The bottom line
American workers are increasingly reluctant to change cities for a new position. Roughly 3.5 million people relocated for a new job in 2017, a 10 percent drop from 2015. Respondents cited depressed home values and an increase in the availability of jobs in their area as the chief reasons for staying put.
The Wall Street Journal
Despite record levels of consumer confidence and almost full employment, 4 in 10 American consumers are struggling to pay for basic needs. Of adults between 18 and 64 years old, 39.4 percent said they had trouble with at least one of four basic necessities—housing, utilities, food, or health care. Those in trouble include one-third of families with at least one working adult.
Sparkling water sales are booming. Americans will purchase an estimated 821 million gallons of sparkling water in 2018, a tripling over the past decade as consumers abandon soda. Sales of sparkling water also surpassed fruit juice in the year ending June 30, totaling $2.7 billion, compared with $2.5 billion. Market leader LaCroix now holds a 19 percent share of sales.
The Wall Street Journal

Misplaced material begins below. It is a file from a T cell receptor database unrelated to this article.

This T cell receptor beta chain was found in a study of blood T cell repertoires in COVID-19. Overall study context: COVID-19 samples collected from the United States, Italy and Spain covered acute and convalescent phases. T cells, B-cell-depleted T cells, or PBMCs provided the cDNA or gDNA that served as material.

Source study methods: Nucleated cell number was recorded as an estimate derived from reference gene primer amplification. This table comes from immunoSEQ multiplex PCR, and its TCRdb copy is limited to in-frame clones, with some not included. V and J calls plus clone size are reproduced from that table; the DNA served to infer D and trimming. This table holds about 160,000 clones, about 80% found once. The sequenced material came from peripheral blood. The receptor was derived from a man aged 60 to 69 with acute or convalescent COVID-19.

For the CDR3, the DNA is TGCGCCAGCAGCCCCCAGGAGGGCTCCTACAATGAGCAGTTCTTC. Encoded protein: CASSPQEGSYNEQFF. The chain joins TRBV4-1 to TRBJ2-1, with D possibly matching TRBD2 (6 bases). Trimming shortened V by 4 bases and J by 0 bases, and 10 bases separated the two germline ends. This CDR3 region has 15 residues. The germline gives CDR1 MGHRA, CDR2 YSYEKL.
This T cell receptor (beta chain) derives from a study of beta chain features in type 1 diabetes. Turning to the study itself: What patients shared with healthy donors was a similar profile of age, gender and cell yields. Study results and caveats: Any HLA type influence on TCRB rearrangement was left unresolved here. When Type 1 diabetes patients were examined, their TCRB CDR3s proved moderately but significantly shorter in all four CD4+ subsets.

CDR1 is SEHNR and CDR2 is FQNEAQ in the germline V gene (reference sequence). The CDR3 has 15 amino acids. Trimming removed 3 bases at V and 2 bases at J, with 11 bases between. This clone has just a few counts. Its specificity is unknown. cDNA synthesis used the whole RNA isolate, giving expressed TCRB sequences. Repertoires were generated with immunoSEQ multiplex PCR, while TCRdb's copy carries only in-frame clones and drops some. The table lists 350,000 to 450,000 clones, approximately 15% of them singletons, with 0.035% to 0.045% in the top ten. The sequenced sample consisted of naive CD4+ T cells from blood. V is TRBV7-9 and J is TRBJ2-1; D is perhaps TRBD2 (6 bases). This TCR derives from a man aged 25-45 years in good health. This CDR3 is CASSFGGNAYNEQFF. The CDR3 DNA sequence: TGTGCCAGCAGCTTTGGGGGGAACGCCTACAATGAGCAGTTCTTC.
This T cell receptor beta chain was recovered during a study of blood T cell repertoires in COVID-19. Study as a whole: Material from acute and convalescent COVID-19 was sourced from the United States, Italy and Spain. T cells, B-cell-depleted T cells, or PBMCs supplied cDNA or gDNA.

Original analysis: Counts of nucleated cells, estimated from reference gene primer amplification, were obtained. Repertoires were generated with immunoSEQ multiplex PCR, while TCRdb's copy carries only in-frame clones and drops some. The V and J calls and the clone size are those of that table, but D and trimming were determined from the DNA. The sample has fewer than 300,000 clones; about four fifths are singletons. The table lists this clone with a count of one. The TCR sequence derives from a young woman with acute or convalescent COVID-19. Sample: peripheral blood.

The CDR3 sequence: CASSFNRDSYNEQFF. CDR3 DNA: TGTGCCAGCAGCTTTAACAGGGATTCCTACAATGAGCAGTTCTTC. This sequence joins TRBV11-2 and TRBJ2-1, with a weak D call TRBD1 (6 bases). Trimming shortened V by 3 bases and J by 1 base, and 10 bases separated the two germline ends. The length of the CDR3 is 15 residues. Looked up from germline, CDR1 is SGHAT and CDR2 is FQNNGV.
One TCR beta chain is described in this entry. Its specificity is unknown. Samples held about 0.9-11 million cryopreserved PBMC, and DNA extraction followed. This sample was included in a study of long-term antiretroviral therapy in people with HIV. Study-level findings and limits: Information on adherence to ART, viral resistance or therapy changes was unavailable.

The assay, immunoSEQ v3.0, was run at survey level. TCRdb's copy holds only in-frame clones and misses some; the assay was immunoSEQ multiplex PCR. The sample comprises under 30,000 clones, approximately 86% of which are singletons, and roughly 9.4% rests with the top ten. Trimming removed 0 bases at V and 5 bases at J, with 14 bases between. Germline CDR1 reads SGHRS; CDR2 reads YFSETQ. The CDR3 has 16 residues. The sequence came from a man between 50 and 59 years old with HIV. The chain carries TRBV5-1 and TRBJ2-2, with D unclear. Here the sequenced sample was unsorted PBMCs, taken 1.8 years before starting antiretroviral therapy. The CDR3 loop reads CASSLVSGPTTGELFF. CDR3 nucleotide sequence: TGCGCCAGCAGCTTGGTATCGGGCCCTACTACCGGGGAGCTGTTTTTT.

The Eagles’ Greatest Hits 1971–1975 compilation has rolled past Michael Jackson’s Thriller as the biggest-selling album of all time, notching 38 million sales this year. How sales are measured has shifted greatly since those albums were released: In the streaming era, 1,500 streams per song equal one “sale.”
Almost 1 in 20 American adults now use e-cigarettes, a total of 10.8 million people; 1 in 3 of those vape daily. Men are more likely to vape; 5.9 percent use e-cigarettes, compared with 3.7 percent of women.
Big Tech’s new chemical fix
Silicon Valley is getting high more and more often for fun and profit, said Kara Swisher in The New York Times. Microdoses of LSD are common; Adderall is used to “plow through work,” Ecstasy to relax; and smoking marijuana is now like “drinking a glass of wine.” Silicon Valley, though, tends “to view drugs differently” than, say, Hollywood or Wall Street. “The point is less to let off steam or lose your inhibitions than to improve your mind.” One executive points to the Bradley Cooper movie Limitless as the ideal: You’re trying to achieve “a heightened sense of awareness” while staying functional. “Whatever can get you to that place without a lot of downside—like addiction—is preferred.” It’s a new experience for techies who spent their entire youth “looking at a screen.” It’s not clear that the story always ends well. Limitless, the same executive notes, “was a terrible movie.”